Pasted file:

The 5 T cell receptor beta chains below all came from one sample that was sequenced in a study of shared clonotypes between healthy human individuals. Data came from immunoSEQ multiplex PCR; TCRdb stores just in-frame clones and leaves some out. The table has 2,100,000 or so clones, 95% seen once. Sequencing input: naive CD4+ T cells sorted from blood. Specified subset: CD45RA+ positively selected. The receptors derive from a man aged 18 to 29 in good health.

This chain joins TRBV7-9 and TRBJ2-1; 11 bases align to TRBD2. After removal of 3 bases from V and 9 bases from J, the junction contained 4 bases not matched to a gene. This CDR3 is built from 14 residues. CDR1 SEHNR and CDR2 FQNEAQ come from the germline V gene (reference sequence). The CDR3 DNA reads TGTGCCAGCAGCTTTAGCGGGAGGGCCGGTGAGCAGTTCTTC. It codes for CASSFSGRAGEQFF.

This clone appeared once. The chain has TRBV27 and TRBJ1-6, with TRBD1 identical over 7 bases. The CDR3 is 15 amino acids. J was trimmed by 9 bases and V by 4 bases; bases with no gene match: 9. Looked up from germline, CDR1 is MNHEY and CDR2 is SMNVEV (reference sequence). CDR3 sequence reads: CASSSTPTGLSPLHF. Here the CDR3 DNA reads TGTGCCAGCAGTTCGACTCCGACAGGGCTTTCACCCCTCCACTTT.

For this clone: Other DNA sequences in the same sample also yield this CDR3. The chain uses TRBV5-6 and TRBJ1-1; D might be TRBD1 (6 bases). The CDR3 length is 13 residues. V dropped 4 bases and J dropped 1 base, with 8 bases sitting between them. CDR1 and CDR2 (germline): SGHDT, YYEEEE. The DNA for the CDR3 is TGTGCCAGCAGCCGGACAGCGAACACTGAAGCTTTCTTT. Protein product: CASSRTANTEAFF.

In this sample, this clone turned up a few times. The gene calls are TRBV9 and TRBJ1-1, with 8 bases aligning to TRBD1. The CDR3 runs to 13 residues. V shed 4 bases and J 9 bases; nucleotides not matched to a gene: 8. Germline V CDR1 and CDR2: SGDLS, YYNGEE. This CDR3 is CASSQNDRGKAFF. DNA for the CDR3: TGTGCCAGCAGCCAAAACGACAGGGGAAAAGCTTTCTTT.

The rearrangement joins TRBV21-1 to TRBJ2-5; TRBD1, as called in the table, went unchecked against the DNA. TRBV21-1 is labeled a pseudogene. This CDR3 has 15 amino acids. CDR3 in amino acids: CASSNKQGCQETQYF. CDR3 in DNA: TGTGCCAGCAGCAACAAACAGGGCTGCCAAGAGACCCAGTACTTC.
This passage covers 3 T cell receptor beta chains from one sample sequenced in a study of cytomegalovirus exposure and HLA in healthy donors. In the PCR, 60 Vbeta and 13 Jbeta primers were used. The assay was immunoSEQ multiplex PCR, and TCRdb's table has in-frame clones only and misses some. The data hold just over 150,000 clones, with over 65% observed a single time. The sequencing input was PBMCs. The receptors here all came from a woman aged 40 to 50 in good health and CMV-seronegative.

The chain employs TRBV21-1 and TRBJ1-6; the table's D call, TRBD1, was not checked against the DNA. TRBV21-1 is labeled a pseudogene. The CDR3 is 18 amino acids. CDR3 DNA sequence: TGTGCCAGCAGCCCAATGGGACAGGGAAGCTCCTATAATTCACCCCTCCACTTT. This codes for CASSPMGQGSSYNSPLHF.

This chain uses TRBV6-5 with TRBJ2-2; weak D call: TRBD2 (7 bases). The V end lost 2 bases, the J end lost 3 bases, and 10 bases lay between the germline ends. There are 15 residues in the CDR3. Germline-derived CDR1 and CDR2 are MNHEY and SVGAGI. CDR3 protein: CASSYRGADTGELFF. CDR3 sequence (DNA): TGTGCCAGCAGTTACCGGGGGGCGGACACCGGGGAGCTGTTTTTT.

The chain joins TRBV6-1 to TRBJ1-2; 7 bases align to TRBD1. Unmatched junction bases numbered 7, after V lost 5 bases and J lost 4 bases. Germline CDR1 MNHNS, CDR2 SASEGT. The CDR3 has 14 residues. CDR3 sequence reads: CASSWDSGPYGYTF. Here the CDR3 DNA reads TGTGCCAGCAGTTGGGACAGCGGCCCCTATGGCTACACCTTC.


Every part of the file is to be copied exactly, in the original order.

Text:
The 5 T cell receptor beta chains below all came from one sample that was sequenced in a study of shared clonotypes between healthy human individuals. Data came from immunoSEQ multiplex PCR; TCRdb stores just in-frame clones and leaves some out. The table has 2,100,000 or so clones, 95% seen once. Sequencing input: naive CD4+ T cells sorted from blood. Specified subset: CD45RA+ positively selected. The receptors derive from a man aged 18 to 29 in good health.

This chain joins TRBV7-9 and TRBJ2-1; 11 bases align to TRBD2. After removal of 3 bases from V and 9 bases from J, the junction contained 4 bases not matched to a gene. This CDR3 is built from 14 residues. CDR1 SEHNR and CDR2 FQNEAQ come from the germline V gene (reference sequence). The CDR3 DNA reads TGTGCCAGCAGCTTTAGCGGGAGGGCCGGTGAGCAGTTCTTC. It codes for CASSFSGRAGEQFF.

This clone appeared once. The chain has TRBV27 and TRBJ1-6, with TRBD1 identical over 7 bases. The CDR3 is 15 amino acids. J was trimmed by 9 bases and V by 4 bases; bases with no gene match: 9. Looked up from germline, CDR1 is MNHEY and CDR2 is SMNVEV (reference sequence). CDR3 sequence reads: CASSSTPTGLSPLHF. Here the CDR3 DNA reads TGTGCCAGCAGTTCGACTCCGACAGGGCTTTCACCCCTCCACTTT.

For this clone: Other DNA sequences in the same sample also yield this CDR3. The chain uses TRBV5-6 and TRBJ1-1; D might be TRBD1 (6 bases). The CDR3 length is 13 residues. V dropped 4 bases and J dropped 1 base, with 8 bases sitting between them. CDR1 and CDR2 (germline): SGHDT, YYEEEE. The DNA for the CDR3 is TGTGCCAGCAGCCGGACAGCGAACACTGAAGCTTTCTTT. Protein product: CASSRTANTEAFF.

In this sample, this clone turned up a few times. The gene calls are TRBV9 and TRBJ1-1, with 8 bases aligning to TRBD1. The CDR3 runs to 13 residues. V shed 4 bases and J 9 bases; nucleotides not matched to a gene: 8. Germline V CDR1 and CDR2: SGDLS, YYNGEE. This CDR3 is CASSQNDRGKAFF. DNA for the CDR3: TGTGCCAGCAGCCAAAACGACAGGGGAAAAGCTTTCTTT.

The rearrangement joins TRBV21-1 to TRBJ2-5; TRBD1, as called in the table, went unchecked against the DNA. TRBV21-1 is labeled a pseudogene. This CDR3 has 15 amino acids. CDR3 in amino acids: CASSNKQGCQETQYF. CDR3 in DNA: TGTGCCAGCAGCAACAAACAGGGCTGCCAAGAGACCCAGTACTTC.
This passage covers 3 T cell receptor beta chains from one sample sequenced in a study of cytomegalovirus exposure and HLA in healthy donors. In the PCR, 60 Vbeta and 13 Jbeta primers were used. The assay was immunoSEQ multiplex PCR, and TCRdb's table has in-frame clones only and misses some. The data hold just over 150,000 clones, with over 65% observed a single time. The sequencing input was PBMCs. The receptors here all came from a woman aged 40 to 50 in good health and CMV-seronegative.

The chain employs TRBV21-1 and TRBJ1-6; the table's D call, TRBD1, was not checked against the DNA. TRBV21-1 is labeled a pseudogene. The CDR3 is 18 amino acids. CDR3 DNA sequence: TGTGCCAGCAGCCCAATGGGACAGGGAAGCTCCTATAATTCACCCCTCCACTTT. This codes for CASSPMGQGSSYNSPLHF.

This chain uses TRBV6-5 with TRBJ2-2; weak D call: TRBD2 (7 bases). The V end lost 2 bases, the J end lost 3 bases, and 10 bases lay between the germline ends. There are 15 residues in the CDR3. Germline-derived CDR1 and CDR2 are MNHEY and SVGAGI. CDR3 protein: CASSYRGADTGELFF. CDR3 sequence (DNA): TGTGCCAGCAGTTACCGGGGGGCGGACACCGGGGAGCTGTTTTTT.

The chain joins TRBV6-1 to TRBJ1-2; 7 bases align to TRBD1. Unmatched junction bases numbered 7, after V lost 5 bases and J lost 4 bases. Germline CDR1 MNHNS, CDR2 SASEGT. The CDR3 has 14 residues. CDR3 sequence reads: CASSWDSGPYGYTF. Here the CDR3 DNA reads TGTGCCAGCAGTTGGGACAGCGGCCCCTATGGCTACACCTTC.